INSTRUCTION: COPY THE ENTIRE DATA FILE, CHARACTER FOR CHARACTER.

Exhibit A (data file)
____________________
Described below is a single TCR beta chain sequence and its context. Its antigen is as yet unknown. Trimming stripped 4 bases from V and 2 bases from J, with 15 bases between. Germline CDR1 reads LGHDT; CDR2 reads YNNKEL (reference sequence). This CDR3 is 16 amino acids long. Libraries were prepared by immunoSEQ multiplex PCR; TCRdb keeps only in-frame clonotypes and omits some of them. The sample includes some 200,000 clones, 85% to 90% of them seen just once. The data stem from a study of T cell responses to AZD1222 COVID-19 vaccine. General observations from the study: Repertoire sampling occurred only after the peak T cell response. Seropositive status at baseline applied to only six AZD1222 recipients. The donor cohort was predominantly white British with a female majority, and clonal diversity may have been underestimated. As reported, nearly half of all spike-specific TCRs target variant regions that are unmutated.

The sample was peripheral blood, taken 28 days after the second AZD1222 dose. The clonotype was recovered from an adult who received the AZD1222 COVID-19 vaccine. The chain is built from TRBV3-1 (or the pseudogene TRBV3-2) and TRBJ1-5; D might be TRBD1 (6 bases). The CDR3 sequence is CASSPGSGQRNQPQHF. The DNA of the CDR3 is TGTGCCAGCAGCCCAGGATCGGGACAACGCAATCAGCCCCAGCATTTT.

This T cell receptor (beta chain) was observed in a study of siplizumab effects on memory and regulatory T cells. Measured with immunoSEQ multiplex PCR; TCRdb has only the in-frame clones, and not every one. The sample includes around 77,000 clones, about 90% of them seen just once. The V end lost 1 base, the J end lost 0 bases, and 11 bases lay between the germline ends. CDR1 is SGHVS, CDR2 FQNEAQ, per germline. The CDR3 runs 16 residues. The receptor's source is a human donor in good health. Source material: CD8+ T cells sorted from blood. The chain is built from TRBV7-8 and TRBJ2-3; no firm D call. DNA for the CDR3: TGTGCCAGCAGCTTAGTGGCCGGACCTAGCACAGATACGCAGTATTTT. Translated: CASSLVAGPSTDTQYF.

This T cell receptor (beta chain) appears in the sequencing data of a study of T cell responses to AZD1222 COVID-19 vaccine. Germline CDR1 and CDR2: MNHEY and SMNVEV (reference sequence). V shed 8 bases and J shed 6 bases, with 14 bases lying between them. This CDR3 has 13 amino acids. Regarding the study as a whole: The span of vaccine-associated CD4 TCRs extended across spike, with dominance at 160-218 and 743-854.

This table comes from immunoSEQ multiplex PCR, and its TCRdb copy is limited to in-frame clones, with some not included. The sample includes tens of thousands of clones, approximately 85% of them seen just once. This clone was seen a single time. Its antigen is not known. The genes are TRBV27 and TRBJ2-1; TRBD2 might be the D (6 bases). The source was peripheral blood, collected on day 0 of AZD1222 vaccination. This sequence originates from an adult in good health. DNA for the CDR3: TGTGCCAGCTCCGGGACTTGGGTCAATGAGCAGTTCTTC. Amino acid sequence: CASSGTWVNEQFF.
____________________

Described below is a single TCR beta chain sequence and its context. Its antigen is as yet unknown. Trimming stripped 4 bases from V and 2 bases from J, with 15 bases between. Germline CDR1 reads LGHDT; CDR2 reads YNNKEL (reference sequence). This CDR3 is 16 amino acids long. Libraries were prepared by immunoSEQ multiplex PCR; TCRdb keeps only in-frame clonotypes and omits some of them. The sample includes some 200,000 clones, 85% to 90% of them seen just once. The data stem from a study of T cell responses to AZD1222 COVID-19 vaccine. General observations from the study: Repertoire sampling occurred only after the peak T cell response. Seropositive status at baseline applied to only six AZD1222 recipients. The donor cohort was predominantly white British with a female majority, and clonal diversity may have been underestimated. As reported, nearly half of all spike-specific TCRs target variant regions that are unmutated.

The sample was peripheral blood, taken 28 days after the second AZD1222 dose. The clonotype was recovered from an adult who received the AZD1222 COVID-19 vaccine. The chain is built from TRBV3-1 (or the pseudogene TRBV3-2) and TRBJ1-5; D might be TRBD1 (6 bases). The CDR3 sequence is CASSPGSGQRNQPQHF. The DNA of the CDR3 is TGTGCCAGCAGCCCAGGATCGGGACAACGCAATCAGCCCCAGCATTTT.

This T cell receptor (beta chain) was observed in a study of siplizumab effects on memory and regulatory T cells. Measured with immunoSEQ multiplex PCR; TCRdb has only the in-frame clones, and not every one. The sample includes around 77,000 clones, about 90% of them seen just once. The V end lost 1 base, the J end lost 0 bases, and 11 bases lay between the germline ends. CDR1 is SGHVS, CDR2 FQNEAQ, per germline. The CDR3 runs 16 residues. The receptor's source is a human donor in good health. Source material: CD8+ T cells sorted from blood. The chain is built from TRBV7-8 and TRBJ2-3; no firm D call. DNA for the CDR3: TGTGCCAGCAGCTTAGTGGCCGGACCTAGCACAGATACGCAGTATTTT. Translated: CASSLVAGPSTDTQYF.

This T cell receptor (beta chain) appears in the sequencing data of a study of T cell responses to AZD1222 COVID-19 vaccine. Germline CDR1 and CDR2: MNHEY and SMNVEV (reference sequence). V shed 8 bases and J shed 6 bases, with 14 bases lying between them. This CDR3 has 13 amino acids. Regarding the study as a whole: The span of vaccine-associated CD4 TCRs extended across spike, with dominance at 160-218 and 743-854.

This table comes from immunoSEQ multiplex PCR, and its TCRdb copy is limited to in-frame clones, with some not included. The sample includes tens of thousands of clones, approximately 85% of them seen just once. This clone was seen a single time. Its antigen is not known. The genes are TRBV27 and TRBJ2-1; TRBD2 might be the D (6 bases). The source was peripheral blood, collected on day 0 of AZD1222 vaccination. This sequence originates from an adult in good health. DNA for the CDR3: TGTGCCAGCTCCGGGACTTGGGTCAATGAGCAGTTCTTC. Amino acid sequence: CASSGTWVNEQFF.